My family didn’t own many books when I was growing up. That was what public libraries were for, declared my father, who laid down the law in such matters. Why spend money on a book you’d read only once?
He made one big exception: Somehow, he’d learned that the Los Angeles public school system gave away books that were no longer fit for classroom circulation, and he’d go to those giveaways and come home with an armful of free, slightly battered textbooks.
I still own, and cherish, one of the books he salvaged: Adventures in American Literature, published by Harcourt, Brace & Company.*
It was intended for long-ago high school English classes, but I was probably only 10 or so when I started picking my way through it, oblivious to its out-of-date-ness, choosing whatever seemed exotic (“Sinners in the Hands of an Angry God,” by the Puritan cleric Jonathan Edwards, filled me with delicious terror, as did Richard Connell’s “The Most Dangerous Game”—the very first selection in the book!) or accessible (“Sixteen,” by Maureen Daly, a huge success when it was originally published in 1938) or funny (“The Secret Life of Walter Mitty,” “Gleanings from the Devil’s Dictionary”). The book even includes the complete text of Thornton Wilder’s Our Town, which I read over and over, imagining how the characters looked and sounded. The questions and prompts and the end of each entry nudged me toward deeper appreciation, but mostly I read for simple pleasure. The book was aptly titled: American literature was indeed a terrific adventure.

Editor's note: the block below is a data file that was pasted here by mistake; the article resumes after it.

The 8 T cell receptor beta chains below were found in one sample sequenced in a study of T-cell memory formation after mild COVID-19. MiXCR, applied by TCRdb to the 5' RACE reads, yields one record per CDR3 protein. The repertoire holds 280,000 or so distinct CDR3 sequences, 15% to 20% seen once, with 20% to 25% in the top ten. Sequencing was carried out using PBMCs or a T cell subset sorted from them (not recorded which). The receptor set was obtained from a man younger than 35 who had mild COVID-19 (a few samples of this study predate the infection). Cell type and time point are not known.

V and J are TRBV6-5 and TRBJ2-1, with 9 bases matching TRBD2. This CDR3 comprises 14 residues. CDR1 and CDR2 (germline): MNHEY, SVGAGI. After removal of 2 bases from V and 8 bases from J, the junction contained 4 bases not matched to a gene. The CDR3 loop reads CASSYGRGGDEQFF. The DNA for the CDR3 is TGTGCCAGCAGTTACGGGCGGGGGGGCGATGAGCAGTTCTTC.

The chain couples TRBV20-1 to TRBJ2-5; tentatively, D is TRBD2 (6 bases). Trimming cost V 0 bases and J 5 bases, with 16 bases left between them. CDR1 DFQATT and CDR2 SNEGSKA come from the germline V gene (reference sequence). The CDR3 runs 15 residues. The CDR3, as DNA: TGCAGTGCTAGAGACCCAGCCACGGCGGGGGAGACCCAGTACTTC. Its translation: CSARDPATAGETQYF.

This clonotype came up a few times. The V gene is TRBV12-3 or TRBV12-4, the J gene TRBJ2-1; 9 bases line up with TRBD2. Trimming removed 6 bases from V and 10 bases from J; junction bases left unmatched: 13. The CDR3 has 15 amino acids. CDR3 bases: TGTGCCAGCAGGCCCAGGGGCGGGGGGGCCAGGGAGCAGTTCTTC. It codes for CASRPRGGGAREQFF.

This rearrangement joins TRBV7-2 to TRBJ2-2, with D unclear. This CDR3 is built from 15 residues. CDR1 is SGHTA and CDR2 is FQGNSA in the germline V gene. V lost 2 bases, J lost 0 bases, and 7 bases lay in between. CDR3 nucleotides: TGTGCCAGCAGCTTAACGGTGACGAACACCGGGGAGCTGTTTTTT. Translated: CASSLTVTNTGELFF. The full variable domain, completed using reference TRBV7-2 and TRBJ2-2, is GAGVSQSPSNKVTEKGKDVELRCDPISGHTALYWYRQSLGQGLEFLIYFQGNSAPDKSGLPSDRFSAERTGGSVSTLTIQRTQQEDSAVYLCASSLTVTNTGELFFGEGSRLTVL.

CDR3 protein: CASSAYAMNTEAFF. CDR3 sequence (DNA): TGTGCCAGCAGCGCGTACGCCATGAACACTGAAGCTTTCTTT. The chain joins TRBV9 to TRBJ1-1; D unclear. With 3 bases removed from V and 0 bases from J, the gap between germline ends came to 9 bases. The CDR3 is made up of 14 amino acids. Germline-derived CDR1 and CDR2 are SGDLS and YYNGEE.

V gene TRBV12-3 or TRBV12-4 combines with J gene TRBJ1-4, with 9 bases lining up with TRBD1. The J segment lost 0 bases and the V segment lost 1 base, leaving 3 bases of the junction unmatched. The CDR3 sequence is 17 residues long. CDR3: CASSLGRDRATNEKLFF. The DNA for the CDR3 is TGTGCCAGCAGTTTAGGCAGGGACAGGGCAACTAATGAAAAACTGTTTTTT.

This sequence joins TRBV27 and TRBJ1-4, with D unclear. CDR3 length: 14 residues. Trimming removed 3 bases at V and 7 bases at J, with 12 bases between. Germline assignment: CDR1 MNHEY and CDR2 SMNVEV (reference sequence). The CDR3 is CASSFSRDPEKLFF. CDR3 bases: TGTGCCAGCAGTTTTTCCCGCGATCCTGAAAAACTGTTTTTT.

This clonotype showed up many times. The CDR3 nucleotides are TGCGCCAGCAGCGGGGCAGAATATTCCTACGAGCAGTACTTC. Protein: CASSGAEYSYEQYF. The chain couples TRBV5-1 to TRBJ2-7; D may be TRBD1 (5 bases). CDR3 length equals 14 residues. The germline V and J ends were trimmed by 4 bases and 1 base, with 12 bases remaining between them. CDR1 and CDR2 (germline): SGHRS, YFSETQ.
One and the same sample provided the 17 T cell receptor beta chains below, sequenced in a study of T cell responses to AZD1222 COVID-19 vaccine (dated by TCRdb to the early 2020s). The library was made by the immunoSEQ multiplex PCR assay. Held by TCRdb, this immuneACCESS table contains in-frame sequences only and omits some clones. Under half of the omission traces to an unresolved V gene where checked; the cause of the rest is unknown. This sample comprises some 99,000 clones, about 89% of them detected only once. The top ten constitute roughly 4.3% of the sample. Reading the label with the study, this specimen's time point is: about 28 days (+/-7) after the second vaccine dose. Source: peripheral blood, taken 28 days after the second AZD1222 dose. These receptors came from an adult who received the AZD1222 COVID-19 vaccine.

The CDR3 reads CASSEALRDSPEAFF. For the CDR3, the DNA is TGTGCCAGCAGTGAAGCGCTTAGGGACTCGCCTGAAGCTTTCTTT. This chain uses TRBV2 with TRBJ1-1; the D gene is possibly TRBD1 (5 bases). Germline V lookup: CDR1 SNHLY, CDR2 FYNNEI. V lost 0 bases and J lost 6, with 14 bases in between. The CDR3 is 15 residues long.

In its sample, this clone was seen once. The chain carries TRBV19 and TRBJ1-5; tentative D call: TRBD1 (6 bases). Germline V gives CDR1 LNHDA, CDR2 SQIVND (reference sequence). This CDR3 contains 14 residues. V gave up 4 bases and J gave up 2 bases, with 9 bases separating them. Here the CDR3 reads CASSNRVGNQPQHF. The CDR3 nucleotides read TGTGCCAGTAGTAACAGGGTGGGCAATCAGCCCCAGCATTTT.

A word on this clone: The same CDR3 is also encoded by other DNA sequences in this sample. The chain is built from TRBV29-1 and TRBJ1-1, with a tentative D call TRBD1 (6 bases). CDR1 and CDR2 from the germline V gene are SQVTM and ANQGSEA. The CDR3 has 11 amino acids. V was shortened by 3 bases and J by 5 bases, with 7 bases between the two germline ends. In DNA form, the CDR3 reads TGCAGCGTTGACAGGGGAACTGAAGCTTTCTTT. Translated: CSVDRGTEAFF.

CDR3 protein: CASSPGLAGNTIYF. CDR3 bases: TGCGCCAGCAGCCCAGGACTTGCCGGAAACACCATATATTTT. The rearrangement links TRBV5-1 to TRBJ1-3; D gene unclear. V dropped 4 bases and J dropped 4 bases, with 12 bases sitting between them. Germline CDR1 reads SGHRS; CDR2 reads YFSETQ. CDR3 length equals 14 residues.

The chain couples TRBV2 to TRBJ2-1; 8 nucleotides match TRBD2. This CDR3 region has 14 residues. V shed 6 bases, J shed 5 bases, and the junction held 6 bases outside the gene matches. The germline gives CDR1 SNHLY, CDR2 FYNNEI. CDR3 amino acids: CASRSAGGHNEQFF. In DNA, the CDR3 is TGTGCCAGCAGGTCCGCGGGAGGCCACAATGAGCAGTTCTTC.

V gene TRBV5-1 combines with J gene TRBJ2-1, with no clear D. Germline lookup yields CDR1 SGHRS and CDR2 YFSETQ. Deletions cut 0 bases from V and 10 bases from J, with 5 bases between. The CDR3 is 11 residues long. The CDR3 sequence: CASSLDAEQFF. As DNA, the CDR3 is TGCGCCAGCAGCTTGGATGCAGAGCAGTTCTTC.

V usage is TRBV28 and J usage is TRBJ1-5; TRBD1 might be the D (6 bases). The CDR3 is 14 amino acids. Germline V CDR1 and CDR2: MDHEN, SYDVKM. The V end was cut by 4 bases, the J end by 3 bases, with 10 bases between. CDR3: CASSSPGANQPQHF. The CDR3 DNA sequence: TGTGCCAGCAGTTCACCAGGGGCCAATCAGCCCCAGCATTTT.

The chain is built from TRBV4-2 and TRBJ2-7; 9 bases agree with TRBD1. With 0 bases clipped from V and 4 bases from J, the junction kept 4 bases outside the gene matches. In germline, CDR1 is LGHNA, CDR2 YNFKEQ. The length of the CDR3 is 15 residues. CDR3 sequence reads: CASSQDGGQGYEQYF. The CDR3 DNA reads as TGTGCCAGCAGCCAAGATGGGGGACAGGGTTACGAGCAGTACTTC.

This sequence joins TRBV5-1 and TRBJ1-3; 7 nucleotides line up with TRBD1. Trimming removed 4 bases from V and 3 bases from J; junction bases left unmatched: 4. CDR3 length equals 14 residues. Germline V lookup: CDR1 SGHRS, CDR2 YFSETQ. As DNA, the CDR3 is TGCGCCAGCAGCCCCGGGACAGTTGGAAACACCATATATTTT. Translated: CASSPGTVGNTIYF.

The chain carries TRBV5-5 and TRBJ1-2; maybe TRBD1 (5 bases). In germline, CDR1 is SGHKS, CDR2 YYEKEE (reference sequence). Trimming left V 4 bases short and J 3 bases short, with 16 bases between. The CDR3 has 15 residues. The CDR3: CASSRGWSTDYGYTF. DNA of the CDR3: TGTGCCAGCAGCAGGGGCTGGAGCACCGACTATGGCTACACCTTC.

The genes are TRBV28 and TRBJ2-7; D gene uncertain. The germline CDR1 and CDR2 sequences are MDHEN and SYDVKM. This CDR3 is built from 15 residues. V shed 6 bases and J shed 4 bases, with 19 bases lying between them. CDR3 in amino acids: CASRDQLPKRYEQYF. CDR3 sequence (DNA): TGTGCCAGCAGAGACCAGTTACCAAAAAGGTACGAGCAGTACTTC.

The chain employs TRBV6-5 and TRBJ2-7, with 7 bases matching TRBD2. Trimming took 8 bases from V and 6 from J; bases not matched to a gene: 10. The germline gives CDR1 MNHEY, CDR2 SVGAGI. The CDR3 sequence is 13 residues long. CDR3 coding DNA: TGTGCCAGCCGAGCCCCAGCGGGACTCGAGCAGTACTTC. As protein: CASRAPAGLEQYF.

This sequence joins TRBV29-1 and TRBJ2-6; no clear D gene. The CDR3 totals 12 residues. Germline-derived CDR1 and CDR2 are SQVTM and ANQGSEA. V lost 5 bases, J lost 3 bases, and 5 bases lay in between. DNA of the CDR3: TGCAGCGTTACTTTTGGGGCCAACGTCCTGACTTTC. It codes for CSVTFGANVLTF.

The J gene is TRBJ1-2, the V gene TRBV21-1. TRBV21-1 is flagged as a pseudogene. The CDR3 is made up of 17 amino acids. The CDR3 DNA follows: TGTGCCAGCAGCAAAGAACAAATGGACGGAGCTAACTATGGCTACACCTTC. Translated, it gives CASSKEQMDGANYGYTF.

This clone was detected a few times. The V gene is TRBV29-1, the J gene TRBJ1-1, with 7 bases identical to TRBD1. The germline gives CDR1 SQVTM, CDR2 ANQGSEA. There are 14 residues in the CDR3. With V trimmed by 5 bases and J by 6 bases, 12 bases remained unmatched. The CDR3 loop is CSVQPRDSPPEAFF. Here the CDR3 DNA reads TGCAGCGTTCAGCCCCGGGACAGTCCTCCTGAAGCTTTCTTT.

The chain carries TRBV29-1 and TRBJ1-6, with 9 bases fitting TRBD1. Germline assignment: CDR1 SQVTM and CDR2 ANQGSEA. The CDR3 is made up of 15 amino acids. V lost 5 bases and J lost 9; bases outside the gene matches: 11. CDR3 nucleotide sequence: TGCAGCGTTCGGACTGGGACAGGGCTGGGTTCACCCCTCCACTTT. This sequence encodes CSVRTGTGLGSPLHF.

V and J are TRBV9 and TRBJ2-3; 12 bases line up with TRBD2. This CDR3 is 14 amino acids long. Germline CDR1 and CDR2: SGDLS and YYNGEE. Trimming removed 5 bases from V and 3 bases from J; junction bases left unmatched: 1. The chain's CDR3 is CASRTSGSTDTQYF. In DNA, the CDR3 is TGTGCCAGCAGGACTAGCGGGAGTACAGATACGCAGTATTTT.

Now a new book, The People’s Tongue: Americans and the English Language, brings a similar sense of discovery and delight to new generations of readers.
Disclaimer: I received a review copy of The People’s Tongue from the publisher, Restless Books (nice name!).